In her lecture she highlighted the works of some past winners of the RLA – including Ken Saro-Wiwa/MOSOP in 1994. Another laureate she highlighted was Wangari Maathai of Kenya who won the award in 1984, and later won the Nobel Peace Prize 20 years later. Stressed that some of the solutions to nagging social and environmental problems championed by the laureates could easily be replicated in Nigeria. One of the examples she cited was the supply of solar power in Bangladesh and the training of women to carry out the installations in a society were men may not have access to certain compounds because of religious and cultural restrictions.

Noble Wadzah of Oilwatch Ghana was the Instigator of the second Sustainability Academy (also known as Home School) of HOMEF. He spoke on the topic: African Uprisings and the implications for the Environment. In his presentation, Mr Wadzah reviewed the flames that ignited the Arab Spring and wondered whether the rest of Africa has been shrouded in winter. He noted that the media had overlooked several uprisings. He also called to mind the colonial and neocolonial roots of the simmering discontent with leaders who are more or less agents of the old order on the continent.

He challenged academics to become more involved in the struggles for environmental justice because the struggle requires teamwork with all social forces. According to him, The Arab Spring has been only partially unpacked and usually from the political power struggles perspective only. He posited that there are other dimensions to the story, including the environmental struggle for justice that we are all confronted with. “As Africans we are all connected by confrontations with intense forces of extractive activities. We therefore need to challenge institutions, develop new thinking that takes into account our shared values of communal well being.”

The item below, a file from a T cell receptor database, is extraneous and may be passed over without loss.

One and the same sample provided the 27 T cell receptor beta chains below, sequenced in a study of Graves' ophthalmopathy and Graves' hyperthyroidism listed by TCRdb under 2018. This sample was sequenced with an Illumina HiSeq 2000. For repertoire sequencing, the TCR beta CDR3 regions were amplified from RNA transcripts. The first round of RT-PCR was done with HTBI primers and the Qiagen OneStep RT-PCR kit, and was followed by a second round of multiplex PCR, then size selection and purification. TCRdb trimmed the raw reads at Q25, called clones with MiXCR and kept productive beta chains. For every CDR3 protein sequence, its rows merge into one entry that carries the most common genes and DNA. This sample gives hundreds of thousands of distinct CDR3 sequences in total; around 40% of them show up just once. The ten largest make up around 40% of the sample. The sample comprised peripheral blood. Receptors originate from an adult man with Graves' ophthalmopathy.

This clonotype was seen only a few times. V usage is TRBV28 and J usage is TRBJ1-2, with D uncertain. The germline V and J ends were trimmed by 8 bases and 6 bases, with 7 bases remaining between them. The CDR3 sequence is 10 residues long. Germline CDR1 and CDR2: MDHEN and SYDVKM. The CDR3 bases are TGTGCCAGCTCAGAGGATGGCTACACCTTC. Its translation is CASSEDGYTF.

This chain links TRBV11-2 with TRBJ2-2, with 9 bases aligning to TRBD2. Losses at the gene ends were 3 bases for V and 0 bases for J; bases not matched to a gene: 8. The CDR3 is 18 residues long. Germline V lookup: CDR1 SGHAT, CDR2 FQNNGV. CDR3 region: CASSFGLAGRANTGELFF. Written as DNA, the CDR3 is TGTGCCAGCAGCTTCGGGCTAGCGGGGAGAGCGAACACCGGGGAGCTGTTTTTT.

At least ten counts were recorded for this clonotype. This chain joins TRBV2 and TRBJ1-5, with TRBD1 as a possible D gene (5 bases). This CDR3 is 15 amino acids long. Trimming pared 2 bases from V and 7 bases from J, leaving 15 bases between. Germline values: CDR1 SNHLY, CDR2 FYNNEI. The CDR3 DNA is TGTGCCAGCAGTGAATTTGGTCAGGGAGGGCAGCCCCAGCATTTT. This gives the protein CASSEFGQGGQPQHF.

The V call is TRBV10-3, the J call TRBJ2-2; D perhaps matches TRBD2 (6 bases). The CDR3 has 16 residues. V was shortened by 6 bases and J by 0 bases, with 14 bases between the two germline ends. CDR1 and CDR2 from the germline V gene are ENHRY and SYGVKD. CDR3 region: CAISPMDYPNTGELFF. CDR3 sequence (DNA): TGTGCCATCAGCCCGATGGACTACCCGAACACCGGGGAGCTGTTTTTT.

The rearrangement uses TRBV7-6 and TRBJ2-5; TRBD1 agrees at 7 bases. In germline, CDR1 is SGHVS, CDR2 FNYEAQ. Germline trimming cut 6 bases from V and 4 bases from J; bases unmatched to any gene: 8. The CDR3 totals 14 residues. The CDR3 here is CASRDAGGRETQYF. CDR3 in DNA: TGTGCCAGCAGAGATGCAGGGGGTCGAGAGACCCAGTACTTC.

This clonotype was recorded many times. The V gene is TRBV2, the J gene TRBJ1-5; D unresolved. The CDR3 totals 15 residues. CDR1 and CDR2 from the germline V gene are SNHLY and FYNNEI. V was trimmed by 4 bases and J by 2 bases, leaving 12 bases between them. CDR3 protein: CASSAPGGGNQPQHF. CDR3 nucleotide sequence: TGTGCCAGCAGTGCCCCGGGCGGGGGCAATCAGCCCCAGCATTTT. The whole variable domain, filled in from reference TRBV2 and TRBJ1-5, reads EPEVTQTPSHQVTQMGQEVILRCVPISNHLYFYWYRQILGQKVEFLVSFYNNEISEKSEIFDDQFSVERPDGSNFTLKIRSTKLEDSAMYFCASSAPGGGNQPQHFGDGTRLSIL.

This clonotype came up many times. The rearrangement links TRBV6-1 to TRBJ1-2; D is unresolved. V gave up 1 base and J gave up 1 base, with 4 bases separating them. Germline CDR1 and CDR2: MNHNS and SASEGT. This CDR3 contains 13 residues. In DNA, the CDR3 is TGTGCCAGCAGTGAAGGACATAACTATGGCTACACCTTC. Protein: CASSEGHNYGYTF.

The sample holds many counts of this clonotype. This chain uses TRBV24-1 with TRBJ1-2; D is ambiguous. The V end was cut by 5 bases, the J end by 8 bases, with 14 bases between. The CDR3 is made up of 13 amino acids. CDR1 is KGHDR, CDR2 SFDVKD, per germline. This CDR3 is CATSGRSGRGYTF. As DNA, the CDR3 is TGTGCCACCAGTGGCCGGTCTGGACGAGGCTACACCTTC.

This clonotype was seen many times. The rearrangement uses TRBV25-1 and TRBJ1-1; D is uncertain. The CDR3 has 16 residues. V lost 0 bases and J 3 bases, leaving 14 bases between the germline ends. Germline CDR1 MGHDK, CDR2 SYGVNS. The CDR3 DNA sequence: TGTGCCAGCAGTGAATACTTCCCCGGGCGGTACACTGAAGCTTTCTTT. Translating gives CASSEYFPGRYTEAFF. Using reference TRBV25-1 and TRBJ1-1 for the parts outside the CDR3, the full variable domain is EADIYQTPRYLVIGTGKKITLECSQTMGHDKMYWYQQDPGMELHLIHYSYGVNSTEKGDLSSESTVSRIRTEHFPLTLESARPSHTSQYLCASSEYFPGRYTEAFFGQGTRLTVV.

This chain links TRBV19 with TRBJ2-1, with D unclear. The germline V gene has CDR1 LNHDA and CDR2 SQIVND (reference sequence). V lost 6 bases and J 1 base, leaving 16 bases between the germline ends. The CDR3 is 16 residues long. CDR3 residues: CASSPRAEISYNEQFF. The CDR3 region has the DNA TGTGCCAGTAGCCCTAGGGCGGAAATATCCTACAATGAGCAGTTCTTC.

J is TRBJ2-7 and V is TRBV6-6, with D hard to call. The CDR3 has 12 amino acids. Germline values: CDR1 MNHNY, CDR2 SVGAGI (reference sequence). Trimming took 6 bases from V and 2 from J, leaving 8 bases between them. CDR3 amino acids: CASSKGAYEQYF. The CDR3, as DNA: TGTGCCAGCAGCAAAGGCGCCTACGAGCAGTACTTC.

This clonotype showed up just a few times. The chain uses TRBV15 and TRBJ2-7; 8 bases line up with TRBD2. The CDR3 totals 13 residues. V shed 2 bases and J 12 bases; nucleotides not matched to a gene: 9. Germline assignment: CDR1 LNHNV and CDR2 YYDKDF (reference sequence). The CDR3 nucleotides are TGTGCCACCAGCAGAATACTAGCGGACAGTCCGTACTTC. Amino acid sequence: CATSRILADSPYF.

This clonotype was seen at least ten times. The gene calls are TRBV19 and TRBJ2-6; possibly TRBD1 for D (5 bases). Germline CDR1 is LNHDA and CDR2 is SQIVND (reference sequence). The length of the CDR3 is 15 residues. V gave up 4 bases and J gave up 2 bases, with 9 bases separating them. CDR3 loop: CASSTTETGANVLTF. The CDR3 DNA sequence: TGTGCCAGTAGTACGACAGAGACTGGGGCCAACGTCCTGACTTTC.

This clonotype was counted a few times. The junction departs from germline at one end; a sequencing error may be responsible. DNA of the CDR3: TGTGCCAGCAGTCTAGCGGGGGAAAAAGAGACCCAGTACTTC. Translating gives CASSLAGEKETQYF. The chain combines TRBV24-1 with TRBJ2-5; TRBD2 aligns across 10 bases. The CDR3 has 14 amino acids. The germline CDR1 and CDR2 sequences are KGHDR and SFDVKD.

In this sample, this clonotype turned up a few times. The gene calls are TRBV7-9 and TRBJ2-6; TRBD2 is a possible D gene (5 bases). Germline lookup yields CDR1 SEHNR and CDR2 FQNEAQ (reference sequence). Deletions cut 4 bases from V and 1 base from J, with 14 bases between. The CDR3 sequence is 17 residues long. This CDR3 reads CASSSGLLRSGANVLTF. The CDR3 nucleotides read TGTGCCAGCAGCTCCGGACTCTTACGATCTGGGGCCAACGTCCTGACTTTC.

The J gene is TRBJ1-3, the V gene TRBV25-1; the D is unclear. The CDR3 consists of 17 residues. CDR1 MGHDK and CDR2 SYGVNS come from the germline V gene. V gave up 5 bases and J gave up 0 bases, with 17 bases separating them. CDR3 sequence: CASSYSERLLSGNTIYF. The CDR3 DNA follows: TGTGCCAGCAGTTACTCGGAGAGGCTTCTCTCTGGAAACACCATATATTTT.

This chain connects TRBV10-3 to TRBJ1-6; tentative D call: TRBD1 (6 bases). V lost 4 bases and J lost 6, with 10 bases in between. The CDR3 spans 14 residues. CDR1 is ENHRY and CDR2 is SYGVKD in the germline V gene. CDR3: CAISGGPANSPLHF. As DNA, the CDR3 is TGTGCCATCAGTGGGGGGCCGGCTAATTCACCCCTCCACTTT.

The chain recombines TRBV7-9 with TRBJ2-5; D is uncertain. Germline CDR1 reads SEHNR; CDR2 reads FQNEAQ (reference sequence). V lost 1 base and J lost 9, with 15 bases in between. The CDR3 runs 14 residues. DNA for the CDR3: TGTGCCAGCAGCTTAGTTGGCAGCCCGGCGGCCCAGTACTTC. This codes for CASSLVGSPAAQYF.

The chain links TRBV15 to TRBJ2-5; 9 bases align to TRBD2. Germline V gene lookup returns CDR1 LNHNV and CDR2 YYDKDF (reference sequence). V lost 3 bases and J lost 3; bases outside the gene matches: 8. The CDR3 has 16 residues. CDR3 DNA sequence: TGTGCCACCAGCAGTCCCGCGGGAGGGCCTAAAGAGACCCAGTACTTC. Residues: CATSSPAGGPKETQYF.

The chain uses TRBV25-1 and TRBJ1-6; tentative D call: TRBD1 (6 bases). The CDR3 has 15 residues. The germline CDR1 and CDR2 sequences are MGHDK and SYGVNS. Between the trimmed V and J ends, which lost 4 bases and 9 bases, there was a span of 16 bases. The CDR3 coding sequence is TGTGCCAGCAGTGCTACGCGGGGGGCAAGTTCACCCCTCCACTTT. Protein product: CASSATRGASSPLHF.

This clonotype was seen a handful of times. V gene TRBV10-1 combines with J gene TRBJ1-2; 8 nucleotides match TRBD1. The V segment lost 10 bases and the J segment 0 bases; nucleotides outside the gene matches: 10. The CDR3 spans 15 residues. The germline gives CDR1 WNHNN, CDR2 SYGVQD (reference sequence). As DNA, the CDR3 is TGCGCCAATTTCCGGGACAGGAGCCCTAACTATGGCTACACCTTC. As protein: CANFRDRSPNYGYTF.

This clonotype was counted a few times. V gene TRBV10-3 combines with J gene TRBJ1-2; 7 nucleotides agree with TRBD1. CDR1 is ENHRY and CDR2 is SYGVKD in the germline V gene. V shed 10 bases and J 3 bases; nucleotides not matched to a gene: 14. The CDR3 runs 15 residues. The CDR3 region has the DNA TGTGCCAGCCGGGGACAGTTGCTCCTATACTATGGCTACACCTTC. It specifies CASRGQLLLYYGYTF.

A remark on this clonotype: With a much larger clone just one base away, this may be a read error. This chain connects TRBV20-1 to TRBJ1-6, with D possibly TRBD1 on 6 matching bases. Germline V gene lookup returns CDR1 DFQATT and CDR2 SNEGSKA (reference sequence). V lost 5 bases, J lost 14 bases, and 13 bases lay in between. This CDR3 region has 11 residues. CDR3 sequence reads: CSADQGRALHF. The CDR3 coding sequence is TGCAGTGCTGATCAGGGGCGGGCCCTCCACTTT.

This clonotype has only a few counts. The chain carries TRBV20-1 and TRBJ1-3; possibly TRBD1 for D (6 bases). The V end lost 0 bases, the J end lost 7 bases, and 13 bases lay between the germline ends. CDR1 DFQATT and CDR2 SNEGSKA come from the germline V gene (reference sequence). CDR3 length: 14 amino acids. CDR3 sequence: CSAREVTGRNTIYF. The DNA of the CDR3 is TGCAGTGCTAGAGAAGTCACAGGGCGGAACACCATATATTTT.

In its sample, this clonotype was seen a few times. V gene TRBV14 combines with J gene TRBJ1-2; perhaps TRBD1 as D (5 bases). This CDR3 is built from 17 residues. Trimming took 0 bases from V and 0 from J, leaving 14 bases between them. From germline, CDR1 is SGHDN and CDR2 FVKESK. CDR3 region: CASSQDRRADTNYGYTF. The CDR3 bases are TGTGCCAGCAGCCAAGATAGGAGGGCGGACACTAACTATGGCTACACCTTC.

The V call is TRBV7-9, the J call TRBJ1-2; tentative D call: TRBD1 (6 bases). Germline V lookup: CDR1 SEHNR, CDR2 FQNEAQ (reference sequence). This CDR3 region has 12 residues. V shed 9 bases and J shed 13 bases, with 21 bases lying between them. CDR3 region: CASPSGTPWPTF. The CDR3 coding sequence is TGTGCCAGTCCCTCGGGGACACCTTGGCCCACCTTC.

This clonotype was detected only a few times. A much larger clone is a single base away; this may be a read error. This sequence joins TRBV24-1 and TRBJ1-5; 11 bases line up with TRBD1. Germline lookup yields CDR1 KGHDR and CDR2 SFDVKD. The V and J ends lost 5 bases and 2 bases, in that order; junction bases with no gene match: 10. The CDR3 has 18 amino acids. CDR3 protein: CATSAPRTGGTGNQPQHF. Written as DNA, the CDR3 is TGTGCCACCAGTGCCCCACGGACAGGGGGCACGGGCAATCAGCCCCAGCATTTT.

The lecture plus Sustainability Academy ended on a high note with closing remarks by Dr. Eme Ekekwe, acting Head of Department of Political Sciences. His words: “What we have done here today is a wakeup call on two levels; academic and personal. The Dean has spoken about the academic part; there are scholarships and our graduate students are in a position to take advantage of those opportunities…We are to supply the intellectual needs for the practical struggle that is taking place out there. Sometimes in this country, it is not the academics and intellectuals who should be leading; it is the artisans, farmers, fishermen. It is those people whose fishing waters are being polluted, those people whose lands are been grabbed and appropriated not only by the multinationals but by our own people.”